The unknown health effects are nagging at residents, many who are now combing through medical histories, questioning if an illness or incident could have been related to the spills.

Hartley said she wonders about the stage 4 prostate cancer her dad was diagnosed with in 2015, or her sister’s recent struggles with infertility and miscarriage. Her dad’s girlfriend passed away from cancer in 2010, too.

“It’s all a matter of how far back does this go, because until somebody says this is the date, there’s a lot of things that come into question that we don’t know if they could have been caused by that or not,” Hartley said.

Carrie Kneifl said she has similar anxieties.

She and her family have lived on the island for roughly 30 years, and she said while she can’t know for sure if the preeclampsia her daughter experienced in labor is from the water, it’s hard not to consider it.

“I try not to let my mind go there, because unfortunately it’s out of our control now, other than stopping drinking the water,” Kneifl said.

“But every now and then when the day’s slow,” she said, “and you think about the what-if — but again, you can’t do anything about it so you just have to wait and see.”

Studies have shown the chemicals can contribute to high cholesterol, fertility, labor and development issues, some cancer and tumor development, thyroid issues and more, but nothing’s for certain, and residents aren’t currently under any health monitoring.

PFAS contamination-Boisen/walker

Jim Boisen of 2529 Second Ave. East in the Town of Campbell struggles to move the 5-gallon, 54-pound jugs of water that the city of La Crosse has provided since he and his wife, Margie Walker, were notified that PFAS, sometimes called “forever chemicals," had contaminated their well.

Onalaska environmental lawyer Tim Jacobson has received requests from around 50 residents so far who are seeking litigation against the city for the pollution, while the city is actively investigating whether it has a chance at a lawsuit against a bigger party. Gov. Tony Evers announced Friday he would take legal action against companies responsible.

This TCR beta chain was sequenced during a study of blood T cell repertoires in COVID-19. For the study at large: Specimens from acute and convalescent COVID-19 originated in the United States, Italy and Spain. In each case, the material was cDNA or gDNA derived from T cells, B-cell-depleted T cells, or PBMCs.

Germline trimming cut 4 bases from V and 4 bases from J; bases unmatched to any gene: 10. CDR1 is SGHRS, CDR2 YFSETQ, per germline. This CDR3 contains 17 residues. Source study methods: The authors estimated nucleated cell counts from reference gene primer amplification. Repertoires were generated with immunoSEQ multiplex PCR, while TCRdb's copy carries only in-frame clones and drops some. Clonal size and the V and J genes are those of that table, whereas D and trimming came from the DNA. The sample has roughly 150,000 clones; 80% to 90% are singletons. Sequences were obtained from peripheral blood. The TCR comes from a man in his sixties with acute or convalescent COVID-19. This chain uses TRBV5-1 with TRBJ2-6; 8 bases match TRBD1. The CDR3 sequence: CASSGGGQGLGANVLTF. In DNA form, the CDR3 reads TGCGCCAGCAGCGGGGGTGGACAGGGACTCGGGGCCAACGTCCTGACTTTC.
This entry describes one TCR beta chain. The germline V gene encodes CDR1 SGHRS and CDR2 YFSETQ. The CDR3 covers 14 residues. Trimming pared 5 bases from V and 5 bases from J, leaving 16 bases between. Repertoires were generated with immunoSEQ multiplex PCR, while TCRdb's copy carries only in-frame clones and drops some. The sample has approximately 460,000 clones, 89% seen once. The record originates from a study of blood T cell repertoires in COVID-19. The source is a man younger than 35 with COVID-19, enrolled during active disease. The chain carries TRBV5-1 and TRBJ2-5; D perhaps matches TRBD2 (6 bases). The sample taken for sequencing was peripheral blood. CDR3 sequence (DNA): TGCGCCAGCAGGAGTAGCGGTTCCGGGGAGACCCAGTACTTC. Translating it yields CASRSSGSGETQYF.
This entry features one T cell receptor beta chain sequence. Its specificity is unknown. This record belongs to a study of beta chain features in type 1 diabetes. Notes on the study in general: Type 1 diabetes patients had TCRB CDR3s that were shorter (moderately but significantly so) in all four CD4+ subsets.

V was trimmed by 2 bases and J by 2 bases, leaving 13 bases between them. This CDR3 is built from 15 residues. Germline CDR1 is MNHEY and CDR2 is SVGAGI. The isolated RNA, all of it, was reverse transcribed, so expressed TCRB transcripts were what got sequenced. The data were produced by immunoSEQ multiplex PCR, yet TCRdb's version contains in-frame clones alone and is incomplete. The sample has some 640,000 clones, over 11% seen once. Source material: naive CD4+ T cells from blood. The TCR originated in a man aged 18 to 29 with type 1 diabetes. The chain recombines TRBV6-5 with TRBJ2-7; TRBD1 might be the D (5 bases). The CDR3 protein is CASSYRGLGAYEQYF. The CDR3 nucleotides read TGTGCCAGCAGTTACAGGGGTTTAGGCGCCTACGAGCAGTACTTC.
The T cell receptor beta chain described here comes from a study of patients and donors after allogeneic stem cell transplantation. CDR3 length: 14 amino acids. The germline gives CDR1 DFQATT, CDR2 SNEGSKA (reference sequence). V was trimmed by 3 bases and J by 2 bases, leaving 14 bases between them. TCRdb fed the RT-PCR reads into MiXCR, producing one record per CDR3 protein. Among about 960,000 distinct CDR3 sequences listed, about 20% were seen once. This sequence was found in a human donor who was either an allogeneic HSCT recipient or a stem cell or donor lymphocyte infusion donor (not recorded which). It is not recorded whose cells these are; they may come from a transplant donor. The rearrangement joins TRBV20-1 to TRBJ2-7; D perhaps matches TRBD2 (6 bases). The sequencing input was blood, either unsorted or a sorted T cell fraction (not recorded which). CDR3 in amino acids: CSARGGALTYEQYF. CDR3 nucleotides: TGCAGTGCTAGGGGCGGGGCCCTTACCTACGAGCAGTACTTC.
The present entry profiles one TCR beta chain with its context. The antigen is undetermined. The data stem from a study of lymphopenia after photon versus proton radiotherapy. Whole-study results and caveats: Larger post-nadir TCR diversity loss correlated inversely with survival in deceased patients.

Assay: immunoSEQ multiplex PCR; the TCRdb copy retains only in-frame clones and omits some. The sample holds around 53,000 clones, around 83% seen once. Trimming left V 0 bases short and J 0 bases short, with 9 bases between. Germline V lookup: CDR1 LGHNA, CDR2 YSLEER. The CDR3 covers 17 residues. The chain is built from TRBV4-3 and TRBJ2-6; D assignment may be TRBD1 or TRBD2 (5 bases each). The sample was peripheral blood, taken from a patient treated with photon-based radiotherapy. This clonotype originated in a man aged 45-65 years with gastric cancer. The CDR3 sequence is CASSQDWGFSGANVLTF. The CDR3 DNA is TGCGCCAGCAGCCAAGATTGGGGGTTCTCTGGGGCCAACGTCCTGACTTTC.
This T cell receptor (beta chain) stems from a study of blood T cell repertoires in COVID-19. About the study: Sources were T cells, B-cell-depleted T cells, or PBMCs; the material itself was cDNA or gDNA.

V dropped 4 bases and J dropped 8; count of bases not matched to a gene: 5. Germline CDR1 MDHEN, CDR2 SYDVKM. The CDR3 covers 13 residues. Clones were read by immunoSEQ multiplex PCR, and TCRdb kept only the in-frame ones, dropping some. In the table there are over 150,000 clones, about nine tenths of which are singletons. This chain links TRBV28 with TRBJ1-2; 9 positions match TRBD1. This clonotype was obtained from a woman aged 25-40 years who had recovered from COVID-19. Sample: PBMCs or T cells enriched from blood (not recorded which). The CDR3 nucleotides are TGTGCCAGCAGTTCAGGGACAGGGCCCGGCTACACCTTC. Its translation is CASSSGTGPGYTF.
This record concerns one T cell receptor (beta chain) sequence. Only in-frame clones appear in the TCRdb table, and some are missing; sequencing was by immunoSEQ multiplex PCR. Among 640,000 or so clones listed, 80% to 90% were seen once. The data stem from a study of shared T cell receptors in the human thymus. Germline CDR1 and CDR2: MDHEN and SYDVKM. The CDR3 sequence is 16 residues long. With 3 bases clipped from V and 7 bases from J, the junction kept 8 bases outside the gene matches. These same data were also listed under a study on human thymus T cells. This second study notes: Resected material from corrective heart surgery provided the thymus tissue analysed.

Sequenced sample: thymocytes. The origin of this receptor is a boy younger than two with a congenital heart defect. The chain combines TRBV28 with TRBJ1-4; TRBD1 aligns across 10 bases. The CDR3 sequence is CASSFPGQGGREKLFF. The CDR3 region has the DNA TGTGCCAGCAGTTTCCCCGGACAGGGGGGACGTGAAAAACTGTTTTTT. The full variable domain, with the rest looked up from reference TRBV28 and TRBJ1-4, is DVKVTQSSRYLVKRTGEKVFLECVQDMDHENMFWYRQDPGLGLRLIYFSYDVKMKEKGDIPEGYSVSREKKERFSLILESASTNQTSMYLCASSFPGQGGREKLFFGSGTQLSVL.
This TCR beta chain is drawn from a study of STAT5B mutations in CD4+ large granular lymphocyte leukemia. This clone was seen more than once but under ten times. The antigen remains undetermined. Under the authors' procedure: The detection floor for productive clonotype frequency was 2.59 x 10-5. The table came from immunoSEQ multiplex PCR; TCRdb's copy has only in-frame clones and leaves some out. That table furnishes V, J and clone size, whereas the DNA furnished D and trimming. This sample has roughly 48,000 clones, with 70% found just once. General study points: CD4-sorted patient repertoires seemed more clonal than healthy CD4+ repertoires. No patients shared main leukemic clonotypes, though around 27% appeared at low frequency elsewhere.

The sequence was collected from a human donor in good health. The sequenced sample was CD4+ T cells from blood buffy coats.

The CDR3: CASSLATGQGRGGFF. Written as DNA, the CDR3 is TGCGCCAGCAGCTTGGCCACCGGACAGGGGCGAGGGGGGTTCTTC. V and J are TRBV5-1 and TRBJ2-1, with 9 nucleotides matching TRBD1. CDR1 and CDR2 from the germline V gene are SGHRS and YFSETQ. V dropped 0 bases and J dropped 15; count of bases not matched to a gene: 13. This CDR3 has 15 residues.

Residents want their day in court for the rippling impacts the contamination has had both on their physical and mental health.

“Financially, monetarily or not, I want that to be heard in court, and I want people to hear that it’s not just the financial aspect and it’s not just homeowners,” Hartley said.

“It’s family members and grandkids and friends that came into your home, believing it was safe,” she said.

The litigation is also meant to ensure a fair and equitable solution is found.

“The residents in these neighborhoods did not pollute their own wells. They are a victim of a large-scale pollution issue,” Jacobson said.

“People are fearful,” he said. “We certainly don’t want to see residents taken advantage of and end up in a situation where they’re ending up paying for a water issue they didn’t cause.”

To residents, each solution on the table right now seems to pose a hurdle: Switching to city water might mean higher water bills, annexation could mean higher property taxes, and anything else is likely to plummet property values.

“If you’re a young couple who just moved into a house, or if you’re an older couple who’ve only got not a whole lot more years in the house, how do you compare? Who gets the worst part of it?” said Boisen.

Residents seem most in favor of a filtration system or independent municipal water source for the town, though they are most in favor in whatever might be quickest.

And though remediation discussions are early, some officials are pushing for a temporary solution, like individual filtrations in each person’s home, while they wait for something more long-term.

In the meantime, the more than 40 impacted households will keep using bottled water for almost everything — gardening, brushing their teeth, drinking and cooking — tasks that remind them of what’s happened to the island they’ve come to cherish.

Instead of tending to their gardens this summer or enjoying the once idyllic life of French Island, residents are now fumbling around lifting the heavy jugs of water, or catching themselves mistakenly filling the ice tray or the dog’s water dish with the tap water.

Others are wrestling with the kids to brush their teeth with the filtered water poured out for them each night, while some neighbors are forgoing the bottled water at all because it’s too much of a hassle.

“I love — loved, I should say — my well water,” said Kneifl. “I don’t know what my solution would be.”

“It’s not only inconvenient,” Hartley said, “it’s just a reminder that everything’s not OK.”

"I want people to hear that it's not just the financial aspect and it's not just homeowners. ... It's family members and grandkids and friends that came into your home, believing it was safe." 

Amanda Hartley, French Island resident